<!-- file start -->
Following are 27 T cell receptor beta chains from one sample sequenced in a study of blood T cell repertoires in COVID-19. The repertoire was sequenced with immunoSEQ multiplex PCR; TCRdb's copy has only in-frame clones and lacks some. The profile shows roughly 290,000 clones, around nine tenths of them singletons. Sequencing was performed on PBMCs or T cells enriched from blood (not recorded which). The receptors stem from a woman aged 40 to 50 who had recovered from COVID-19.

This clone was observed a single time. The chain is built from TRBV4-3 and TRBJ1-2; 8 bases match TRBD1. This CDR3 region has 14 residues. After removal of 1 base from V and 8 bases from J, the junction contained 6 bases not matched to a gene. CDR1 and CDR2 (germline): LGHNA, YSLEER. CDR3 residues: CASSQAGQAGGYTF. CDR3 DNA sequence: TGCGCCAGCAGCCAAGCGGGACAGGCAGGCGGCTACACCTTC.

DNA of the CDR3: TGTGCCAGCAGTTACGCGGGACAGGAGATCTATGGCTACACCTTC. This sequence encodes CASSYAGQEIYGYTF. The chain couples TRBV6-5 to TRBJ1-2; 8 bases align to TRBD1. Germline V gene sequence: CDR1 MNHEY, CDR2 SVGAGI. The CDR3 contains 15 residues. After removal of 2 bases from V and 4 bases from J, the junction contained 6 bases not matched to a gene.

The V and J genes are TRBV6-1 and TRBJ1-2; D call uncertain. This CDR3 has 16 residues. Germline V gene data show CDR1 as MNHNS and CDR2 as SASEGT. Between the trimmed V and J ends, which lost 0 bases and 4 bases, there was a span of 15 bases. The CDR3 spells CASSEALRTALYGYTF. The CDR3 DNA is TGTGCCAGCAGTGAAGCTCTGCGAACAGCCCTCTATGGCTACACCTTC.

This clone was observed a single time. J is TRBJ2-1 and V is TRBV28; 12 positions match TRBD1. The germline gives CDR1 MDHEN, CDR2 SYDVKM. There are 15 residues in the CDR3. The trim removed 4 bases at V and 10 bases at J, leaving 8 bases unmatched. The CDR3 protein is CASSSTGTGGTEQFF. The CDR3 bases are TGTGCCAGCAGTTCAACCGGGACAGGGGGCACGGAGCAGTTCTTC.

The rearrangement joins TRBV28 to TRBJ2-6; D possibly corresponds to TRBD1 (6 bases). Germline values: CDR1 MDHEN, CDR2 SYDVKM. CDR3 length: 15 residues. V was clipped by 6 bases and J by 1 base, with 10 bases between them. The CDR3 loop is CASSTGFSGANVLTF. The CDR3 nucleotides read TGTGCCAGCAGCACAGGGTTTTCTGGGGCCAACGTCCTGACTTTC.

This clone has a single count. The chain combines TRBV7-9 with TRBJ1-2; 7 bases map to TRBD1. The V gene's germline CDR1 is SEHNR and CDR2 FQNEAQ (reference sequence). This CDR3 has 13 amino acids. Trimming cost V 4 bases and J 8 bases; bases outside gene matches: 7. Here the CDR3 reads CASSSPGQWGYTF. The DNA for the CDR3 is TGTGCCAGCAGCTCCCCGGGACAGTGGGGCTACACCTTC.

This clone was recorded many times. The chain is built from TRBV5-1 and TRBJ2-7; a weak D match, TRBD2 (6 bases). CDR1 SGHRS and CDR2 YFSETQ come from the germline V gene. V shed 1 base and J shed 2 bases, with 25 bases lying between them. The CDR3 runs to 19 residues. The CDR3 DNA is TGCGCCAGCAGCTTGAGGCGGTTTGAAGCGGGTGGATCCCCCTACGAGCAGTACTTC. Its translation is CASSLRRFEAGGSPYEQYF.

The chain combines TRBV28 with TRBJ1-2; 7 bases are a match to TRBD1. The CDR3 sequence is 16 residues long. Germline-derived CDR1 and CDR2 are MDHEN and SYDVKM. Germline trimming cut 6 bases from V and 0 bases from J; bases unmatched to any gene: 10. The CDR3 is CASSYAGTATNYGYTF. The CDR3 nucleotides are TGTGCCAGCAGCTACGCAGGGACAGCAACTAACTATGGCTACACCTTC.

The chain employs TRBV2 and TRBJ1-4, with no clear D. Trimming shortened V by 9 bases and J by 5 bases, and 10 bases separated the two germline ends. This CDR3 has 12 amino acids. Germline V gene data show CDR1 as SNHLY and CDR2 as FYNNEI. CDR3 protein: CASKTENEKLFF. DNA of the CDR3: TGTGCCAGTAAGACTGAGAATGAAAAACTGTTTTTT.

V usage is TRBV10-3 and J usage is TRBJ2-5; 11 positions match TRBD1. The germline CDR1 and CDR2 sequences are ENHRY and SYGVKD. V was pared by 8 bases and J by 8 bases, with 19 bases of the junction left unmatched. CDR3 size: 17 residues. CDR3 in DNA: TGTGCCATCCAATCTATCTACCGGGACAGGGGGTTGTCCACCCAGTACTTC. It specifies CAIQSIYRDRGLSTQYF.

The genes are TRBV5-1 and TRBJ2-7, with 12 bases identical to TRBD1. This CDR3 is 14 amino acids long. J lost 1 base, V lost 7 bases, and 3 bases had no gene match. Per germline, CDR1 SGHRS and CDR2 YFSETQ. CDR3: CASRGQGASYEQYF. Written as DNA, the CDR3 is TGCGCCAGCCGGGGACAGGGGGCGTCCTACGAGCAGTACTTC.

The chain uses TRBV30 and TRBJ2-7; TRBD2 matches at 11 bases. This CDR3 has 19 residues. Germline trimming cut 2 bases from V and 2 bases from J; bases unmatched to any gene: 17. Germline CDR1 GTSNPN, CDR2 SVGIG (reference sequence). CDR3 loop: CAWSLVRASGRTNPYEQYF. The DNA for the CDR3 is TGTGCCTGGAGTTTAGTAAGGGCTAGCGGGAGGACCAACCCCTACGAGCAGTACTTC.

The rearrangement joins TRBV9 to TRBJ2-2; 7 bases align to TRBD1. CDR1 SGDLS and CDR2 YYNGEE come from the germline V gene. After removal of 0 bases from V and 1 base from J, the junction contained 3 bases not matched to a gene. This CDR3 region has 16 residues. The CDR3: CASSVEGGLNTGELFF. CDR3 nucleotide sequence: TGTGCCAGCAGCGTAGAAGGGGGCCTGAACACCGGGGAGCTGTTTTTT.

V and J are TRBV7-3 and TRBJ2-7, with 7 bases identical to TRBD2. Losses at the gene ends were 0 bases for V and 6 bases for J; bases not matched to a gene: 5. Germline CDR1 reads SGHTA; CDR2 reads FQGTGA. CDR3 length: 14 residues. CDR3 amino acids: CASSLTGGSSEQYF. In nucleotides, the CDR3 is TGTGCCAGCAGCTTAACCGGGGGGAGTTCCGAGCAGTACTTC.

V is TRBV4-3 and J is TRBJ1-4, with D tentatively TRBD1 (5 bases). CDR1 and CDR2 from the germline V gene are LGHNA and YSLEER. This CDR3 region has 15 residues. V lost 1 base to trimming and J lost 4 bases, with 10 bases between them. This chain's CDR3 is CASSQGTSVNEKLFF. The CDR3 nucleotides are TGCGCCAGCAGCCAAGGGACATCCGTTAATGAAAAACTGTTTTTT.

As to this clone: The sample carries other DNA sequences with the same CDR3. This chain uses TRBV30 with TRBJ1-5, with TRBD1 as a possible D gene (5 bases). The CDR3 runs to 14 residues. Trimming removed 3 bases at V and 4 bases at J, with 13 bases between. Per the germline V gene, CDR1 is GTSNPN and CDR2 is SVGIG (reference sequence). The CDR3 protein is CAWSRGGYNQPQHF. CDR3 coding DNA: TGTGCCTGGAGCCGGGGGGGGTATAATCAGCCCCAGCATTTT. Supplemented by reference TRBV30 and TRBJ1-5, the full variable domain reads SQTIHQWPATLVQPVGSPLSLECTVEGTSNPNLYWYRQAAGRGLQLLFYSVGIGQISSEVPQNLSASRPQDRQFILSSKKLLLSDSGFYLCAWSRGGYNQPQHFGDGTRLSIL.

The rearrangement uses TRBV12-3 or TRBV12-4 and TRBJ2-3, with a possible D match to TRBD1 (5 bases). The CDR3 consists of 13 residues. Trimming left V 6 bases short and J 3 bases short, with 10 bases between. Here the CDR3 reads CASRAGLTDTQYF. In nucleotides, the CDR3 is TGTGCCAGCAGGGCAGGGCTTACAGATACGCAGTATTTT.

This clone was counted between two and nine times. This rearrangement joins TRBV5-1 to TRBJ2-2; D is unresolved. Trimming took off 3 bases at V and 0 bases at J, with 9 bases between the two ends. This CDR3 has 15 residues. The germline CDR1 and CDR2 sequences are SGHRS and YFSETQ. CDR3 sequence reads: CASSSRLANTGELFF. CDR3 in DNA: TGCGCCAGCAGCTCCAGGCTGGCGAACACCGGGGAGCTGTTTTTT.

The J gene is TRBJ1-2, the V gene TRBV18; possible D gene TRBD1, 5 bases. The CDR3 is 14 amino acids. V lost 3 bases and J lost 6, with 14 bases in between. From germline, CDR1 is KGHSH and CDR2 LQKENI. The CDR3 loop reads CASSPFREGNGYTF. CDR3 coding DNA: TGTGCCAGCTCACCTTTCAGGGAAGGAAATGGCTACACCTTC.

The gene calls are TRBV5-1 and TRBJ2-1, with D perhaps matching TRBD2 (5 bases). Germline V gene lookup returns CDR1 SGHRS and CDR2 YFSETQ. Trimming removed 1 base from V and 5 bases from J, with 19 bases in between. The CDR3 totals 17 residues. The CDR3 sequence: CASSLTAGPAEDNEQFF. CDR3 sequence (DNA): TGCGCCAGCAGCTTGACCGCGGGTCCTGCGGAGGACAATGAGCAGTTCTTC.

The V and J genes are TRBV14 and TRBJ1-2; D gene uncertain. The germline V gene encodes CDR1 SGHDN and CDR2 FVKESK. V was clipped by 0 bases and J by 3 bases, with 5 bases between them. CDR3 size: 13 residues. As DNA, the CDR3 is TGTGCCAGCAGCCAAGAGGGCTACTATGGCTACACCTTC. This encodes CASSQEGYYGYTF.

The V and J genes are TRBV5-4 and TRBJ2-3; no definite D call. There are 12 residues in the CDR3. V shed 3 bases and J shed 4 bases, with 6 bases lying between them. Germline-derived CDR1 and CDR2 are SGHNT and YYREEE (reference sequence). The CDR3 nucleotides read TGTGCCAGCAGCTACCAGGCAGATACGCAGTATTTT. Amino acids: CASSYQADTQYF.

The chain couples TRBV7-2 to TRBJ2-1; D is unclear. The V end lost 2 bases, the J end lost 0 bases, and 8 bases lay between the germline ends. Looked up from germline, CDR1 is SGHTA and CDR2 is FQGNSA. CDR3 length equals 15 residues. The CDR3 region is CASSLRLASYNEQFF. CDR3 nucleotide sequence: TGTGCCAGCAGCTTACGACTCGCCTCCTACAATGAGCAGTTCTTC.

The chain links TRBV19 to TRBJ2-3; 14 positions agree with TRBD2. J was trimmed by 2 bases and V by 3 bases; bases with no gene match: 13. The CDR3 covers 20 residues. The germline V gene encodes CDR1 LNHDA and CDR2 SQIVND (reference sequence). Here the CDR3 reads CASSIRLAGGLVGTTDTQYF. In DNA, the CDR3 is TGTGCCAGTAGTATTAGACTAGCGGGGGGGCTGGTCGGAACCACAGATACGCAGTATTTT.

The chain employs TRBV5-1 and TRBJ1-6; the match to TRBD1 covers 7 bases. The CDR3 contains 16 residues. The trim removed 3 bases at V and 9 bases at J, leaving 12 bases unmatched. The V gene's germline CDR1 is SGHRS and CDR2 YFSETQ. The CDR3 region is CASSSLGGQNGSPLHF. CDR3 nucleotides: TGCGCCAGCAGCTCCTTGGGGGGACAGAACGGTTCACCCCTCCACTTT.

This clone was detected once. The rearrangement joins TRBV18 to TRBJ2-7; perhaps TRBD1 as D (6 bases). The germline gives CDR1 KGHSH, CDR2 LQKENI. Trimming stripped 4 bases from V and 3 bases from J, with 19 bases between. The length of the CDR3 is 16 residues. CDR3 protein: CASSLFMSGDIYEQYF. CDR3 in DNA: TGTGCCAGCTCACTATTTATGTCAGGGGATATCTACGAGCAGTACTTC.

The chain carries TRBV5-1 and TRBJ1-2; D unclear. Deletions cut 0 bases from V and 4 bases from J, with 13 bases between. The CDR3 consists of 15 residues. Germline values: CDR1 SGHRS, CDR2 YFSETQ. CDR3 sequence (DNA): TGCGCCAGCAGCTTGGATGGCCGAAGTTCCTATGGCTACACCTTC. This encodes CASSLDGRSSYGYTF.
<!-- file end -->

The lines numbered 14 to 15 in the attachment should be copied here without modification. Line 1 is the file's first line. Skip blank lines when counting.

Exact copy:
The rearrangement joins TRBV9 to TRBJ2-2; 7 bases align to TRBD1. CDR1 SGDLS and CDR2 YYNGEE come from the germline V gene. After removal of 0 bases from V and 1 base from J, the junction contained 3 bases not matched to a gene. This CDR3 region has 16 residues. The CDR3: CASSVEGGLNTGELFF. CDR3 nucleotide sequence: TGTGCCAGCAGCGTAGAAGGGGGCCTGAACACCGGGGAGCTGTTTTTT.

V and J are TRBV7-3 and TRBJ2-7, with 7 bases identical to TRBD2. Losses at the gene ends were 0 bases for V and 6 bases for J; bases not matched to a gene: 5. Germline CDR1 reads SGHTA; CDR2 reads FQGTGA. CDR3 length: 14 residues. CDR3 amino acids: CASSLTGGSSEQYF. In nucleotides, the CDR3 is TGTGCCAGCAGCTTAACCGGGGGGAGTTCCGAGCAGTACTTC.